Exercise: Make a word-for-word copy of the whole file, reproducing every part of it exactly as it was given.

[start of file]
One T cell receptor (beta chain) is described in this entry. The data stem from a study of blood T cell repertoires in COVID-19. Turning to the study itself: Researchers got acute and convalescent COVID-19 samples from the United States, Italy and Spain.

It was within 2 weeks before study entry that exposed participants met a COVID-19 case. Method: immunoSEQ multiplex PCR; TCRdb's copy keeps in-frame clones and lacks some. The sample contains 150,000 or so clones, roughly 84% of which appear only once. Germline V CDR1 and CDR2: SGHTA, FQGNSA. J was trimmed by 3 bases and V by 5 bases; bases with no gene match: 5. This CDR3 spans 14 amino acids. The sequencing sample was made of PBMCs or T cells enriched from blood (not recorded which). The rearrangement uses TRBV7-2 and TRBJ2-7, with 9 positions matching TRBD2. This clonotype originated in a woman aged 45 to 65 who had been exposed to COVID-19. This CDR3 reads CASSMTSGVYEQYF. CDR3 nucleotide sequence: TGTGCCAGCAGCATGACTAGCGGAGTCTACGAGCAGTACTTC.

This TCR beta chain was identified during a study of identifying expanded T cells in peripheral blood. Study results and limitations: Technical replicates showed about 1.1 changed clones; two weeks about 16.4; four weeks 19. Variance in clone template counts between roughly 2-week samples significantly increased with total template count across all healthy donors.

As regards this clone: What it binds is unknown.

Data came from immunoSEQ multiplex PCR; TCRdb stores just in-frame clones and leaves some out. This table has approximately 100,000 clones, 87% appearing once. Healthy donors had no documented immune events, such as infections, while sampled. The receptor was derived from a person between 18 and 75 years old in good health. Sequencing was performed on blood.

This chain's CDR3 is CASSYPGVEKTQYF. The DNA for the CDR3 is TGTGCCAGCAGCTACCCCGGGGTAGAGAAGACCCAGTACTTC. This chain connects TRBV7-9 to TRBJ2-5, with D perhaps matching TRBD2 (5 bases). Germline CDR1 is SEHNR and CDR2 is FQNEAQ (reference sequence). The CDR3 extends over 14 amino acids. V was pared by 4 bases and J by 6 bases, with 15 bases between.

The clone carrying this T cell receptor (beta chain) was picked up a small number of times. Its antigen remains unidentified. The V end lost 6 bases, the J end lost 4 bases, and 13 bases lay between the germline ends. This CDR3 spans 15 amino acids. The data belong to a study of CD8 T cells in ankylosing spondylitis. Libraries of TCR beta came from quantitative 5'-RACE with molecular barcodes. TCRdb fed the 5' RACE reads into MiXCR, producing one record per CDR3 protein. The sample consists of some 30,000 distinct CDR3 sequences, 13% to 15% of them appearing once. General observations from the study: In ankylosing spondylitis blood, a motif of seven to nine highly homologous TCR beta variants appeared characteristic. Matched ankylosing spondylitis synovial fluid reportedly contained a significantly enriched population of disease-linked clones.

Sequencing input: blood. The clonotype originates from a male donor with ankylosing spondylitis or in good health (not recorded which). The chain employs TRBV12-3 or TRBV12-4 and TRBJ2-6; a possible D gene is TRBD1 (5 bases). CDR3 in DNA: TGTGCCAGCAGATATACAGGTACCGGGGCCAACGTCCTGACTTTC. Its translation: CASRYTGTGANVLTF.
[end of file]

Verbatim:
One T cell receptor (beta chain) is described in this entry. The data stem from a study of blood T cell repertoires in COVID-19. Turning to the study itself: Researchers got acute and convalescent COVID-19 samples from the United States, Italy and Spain.

It was within 2 weeks before study entry that exposed participants met a COVID-19 case. Method: immunoSEQ multiplex PCR; TCRdb's copy keeps in-frame clones and lacks some. The sample contains 150,000 or so clones, roughly 84% of which appear only once. Germline V CDR1 and CDR2: SGHTA, FQGNSA. J was trimmed by 3 bases and V by 5 bases; bases with no gene match: 5. This CDR3 spans 14 amino acids. The sequencing sample was made of PBMCs or T cells enriched from blood (not recorded which). The rearrangement uses TRBV7-2 and TRBJ2-7, with 9 positions matching TRBD2. This clonotype originated in a woman aged 45 to 65 who had been exposed to COVID-19. This CDR3 reads CASSMTSGVYEQYF. CDR3 nucleotide sequence: TGTGCCAGCAGCATGACTAGCGGAGTCTACGAGCAGTACTTC.

This TCR beta chain was identified during a study of identifying expanded T cells in peripheral blood. Study results and limitations: Technical replicates showed about 1.1 changed clones; two weeks about 16.4; four weeks 19. Variance in clone template counts between roughly 2-week samples significantly increased with total template count across all healthy donors.

As regards this clone: What it binds is unknown.

Data came from immunoSEQ multiplex PCR; TCRdb stores just in-frame clones and leaves some out. This table has approximately 100,000 clones, 87% appearing once. Healthy donors had no documented immune events, such as infections, while sampled. The receptor was derived from a person between 18 and 75 years old in good health. Sequencing was performed on blood.

This chain's CDR3 is CASSYPGVEKTQYF. The DNA for the CDR3 is TGTGCCAGCAGCTACCCCGGGGTAGAGAAGACCCAGTACTTC. This chain connects TRBV7-9 to TRBJ2-5, with D perhaps matching TRBD2 (5 bases). Germline CDR1 is SEHNR and CDR2 is FQNEAQ (reference sequence). The CDR3 extends over 14 amino acids. V was pared by 4 bases and J by 6 bases, with 15 bases between.

The clone carrying this T cell receptor (beta chain) was picked up a small number of times. Its antigen remains unidentified. The V end lost 6 bases, the J end lost 4 bases, and 13 bases lay between the germline ends. This CDR3 spans 15 amino acids. The data belong to a study of CD8 T cells in ankylosing spondylitis. Libraries of TCR beta came from quantitative 5'-RACE with molecular barcodes. TCRdb fed the 5' RACE reads into MiXCR, producing one record per CDR3 protein. The sample consists of some 30,000 distinct CDR3 sequences, 13% to 15% of them appearing once. General observations from the study: In ankylosing spondylitis blood, a motif of seven to nine highly homologous TCR beta variants appeared characteristic. Matched ankylosing spondylitis synovial fluid reportedly contained a significantly enriched population of disease-linked clones.

Sequencing input: blood. The clonotype originates from a male donor with ankylosing spondylitis or in good health (not recorded which). The chain employs TRBV12-3 or TRBV12-4 and TRBJ2-6; a possible D gene is TRBD1 (5 bases). CDR3 in DNA: TGTGCCAGCAGATATACAGGTACCGGGGCCAACGTCCTGACTTTC. Its translation: CASRYTGTGANVLTF.